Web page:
5. POPIA provides for certain processing activities to be excluded from its application. This includes the processing of personal information in the course of a purely personal or household activity as set out in section 6(1)(a) of POPIA. Although “purely personal” and “household” are not defined in the Act, we can take their ordinary meanings and apply them to the WhatsApp context. Where a WhatsApp group is created to facilitate family related or personal matters, as in between family, friends or acquaintances, then POPIA will not apply. However, the situation may be different where the WhatsApp group is operated by a business for the purposes of marketing its products and/or services. In such a context, if the person is not a customer of the business, the business will be required to obtain consent before adding the relevant person to the WhatsApp group. Equally, where a business makes use of a contact list or mailing list to disseminate broadcast messages through WhatsApp or SMS, consent from those individuals who do not constitute existing customers of the business would be required.
  6. The issue of consent has also been misinterpreted in the frenzy of trying to be POPIA compliant, or the pretence of POPIA compliance.
  7. In particular, businesses seeking consent often overlook the fact that consent must be a voluntary, specific and informed expression of will in terms of which permission is given by a data subject. As such, one cannot simply send an email or WhatsApp/SMS notice to a data subject stating that should they not respond to the communication or confirm the details therein, their consent will be assumed. Such an approach would not meet the requirements of voluntariness nor will it constitute an expression of will by the data subject. Consequently, business should be careful when seeking to rely on consent as a lawful basis for processing personal information. It should first be confirmed that such consent has been obtained properly and in accordance with the prescripts of the legislation. In other words does the business actually clearly understand what it is seeking consent for?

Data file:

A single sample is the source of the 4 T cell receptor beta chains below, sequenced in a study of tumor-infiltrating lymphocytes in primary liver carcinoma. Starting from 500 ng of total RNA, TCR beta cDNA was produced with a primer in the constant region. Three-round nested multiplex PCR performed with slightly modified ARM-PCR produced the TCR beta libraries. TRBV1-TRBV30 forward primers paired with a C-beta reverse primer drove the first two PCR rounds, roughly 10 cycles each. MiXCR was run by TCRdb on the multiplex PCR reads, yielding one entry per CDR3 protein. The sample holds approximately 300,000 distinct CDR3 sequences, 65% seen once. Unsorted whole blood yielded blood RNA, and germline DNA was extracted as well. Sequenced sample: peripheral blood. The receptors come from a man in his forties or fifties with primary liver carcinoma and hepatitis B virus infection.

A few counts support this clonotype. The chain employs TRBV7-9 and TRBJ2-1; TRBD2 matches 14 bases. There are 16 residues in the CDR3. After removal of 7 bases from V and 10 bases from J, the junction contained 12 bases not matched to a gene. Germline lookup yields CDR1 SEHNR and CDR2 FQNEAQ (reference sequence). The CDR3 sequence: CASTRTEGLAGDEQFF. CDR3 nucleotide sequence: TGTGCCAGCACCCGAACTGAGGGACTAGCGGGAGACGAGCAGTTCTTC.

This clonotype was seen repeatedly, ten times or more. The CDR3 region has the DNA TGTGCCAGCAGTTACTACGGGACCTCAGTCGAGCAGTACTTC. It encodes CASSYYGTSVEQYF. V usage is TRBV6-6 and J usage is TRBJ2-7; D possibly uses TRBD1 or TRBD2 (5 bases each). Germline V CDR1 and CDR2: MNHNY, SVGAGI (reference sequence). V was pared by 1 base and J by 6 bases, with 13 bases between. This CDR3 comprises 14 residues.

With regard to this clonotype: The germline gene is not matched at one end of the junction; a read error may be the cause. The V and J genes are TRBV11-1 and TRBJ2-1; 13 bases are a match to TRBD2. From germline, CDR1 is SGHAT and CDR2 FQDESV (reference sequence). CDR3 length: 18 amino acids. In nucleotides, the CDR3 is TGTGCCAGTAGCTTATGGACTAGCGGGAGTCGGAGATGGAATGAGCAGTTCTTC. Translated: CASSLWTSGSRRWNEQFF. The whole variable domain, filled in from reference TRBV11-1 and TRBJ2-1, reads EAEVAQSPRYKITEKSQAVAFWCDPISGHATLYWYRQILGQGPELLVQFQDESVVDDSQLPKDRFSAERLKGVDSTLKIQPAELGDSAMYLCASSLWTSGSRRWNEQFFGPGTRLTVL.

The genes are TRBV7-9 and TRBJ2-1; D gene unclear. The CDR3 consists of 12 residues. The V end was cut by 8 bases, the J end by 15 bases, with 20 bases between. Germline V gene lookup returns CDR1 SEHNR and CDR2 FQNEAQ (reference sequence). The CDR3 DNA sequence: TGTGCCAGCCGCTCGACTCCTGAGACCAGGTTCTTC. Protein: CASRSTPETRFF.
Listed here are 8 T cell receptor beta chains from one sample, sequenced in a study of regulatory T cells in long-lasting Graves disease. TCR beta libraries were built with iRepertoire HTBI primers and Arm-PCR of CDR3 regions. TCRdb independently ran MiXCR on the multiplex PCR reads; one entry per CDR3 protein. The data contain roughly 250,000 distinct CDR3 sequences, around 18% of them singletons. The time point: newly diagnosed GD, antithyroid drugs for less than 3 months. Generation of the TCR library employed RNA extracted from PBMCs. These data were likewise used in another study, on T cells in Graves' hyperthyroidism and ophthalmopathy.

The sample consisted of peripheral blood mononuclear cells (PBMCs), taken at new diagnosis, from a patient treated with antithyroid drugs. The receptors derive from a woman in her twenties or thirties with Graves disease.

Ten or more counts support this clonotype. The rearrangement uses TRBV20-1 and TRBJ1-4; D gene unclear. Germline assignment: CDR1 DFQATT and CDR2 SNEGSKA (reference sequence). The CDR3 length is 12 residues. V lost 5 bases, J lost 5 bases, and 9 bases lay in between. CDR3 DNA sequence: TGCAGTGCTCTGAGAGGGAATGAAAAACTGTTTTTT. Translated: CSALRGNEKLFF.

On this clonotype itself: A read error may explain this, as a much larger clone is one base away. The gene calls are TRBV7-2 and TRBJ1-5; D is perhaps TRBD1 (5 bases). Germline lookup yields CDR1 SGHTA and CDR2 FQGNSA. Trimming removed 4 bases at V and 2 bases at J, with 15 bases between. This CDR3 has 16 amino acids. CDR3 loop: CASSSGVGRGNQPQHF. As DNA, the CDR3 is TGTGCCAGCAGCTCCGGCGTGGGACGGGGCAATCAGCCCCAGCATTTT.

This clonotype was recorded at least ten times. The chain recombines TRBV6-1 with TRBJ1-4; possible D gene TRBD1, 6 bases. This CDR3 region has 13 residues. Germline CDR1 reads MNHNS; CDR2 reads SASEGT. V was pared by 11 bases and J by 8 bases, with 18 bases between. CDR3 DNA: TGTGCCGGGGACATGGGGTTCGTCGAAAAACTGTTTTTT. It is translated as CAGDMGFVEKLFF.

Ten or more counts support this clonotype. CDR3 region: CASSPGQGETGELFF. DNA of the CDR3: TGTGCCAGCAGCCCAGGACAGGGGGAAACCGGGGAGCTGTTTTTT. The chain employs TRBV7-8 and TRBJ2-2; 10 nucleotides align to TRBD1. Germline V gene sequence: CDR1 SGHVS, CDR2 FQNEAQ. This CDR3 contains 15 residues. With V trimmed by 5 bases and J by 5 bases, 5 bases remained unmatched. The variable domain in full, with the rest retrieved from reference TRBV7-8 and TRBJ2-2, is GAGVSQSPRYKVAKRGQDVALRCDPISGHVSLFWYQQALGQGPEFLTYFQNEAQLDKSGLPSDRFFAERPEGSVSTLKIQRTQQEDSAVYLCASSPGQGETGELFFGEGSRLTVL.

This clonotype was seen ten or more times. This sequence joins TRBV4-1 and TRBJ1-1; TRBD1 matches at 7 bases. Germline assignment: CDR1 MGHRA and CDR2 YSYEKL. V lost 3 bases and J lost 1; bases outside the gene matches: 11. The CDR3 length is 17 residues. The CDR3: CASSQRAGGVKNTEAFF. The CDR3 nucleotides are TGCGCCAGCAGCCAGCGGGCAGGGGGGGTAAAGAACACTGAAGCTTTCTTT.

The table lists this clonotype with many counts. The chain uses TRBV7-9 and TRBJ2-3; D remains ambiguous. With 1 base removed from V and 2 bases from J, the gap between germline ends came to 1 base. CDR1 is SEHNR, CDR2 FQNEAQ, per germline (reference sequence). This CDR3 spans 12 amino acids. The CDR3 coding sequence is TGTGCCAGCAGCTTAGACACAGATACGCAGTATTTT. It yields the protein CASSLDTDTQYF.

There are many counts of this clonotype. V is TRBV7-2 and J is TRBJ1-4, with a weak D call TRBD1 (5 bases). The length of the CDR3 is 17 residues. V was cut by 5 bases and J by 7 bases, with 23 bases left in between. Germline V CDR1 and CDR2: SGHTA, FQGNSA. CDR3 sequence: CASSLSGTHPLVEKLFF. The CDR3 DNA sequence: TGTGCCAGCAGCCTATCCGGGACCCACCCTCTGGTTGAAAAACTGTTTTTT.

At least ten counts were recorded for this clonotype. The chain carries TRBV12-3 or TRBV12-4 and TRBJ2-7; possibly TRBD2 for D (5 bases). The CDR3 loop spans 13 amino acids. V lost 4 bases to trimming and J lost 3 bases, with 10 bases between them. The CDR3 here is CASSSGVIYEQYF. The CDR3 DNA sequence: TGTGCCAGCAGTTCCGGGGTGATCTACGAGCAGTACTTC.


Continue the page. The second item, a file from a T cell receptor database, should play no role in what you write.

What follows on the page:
8. The other exclusion from the application of POPIA relates to the processing of personal information for the purpose of journalistic, literary or artistic expression. This is contained in section 7(1) of POPIA which further provides that such use or expression must be to the extent that the exclusion thereof is necessary to reconcile, as a matter of public interest, the right to privacy with the right to freedom of expression. We are all reminded that the right to privacy is not an absolute right. In other words it does not trump all other rights provided for in the Constitution.
  9. In light of the above, we see that people need not worry about POPIA when it comes to the use of WhatsApp groups in circumstances where such use constitutes personal or household activity. Further, we see that the personal information of individuals may be used, without their consent, by those involved in journalism, literary or artistic works insofar as such usage is in the public interest and reconciles the right to privacy with the right to freedom of expression. Where POPIA does apply and consent is relied upon as a lawful basis for processing, due regard must be had to ensure that the consent is in accordance with the legislation whilst keeping in mind that POPIA is not consent driven and provides for other lawful bases upon which personal information may be processed.

Find out more: The Information Regulator – Both a POPIA And PAIA Regulator, Extension granted for PAIA manuals to be available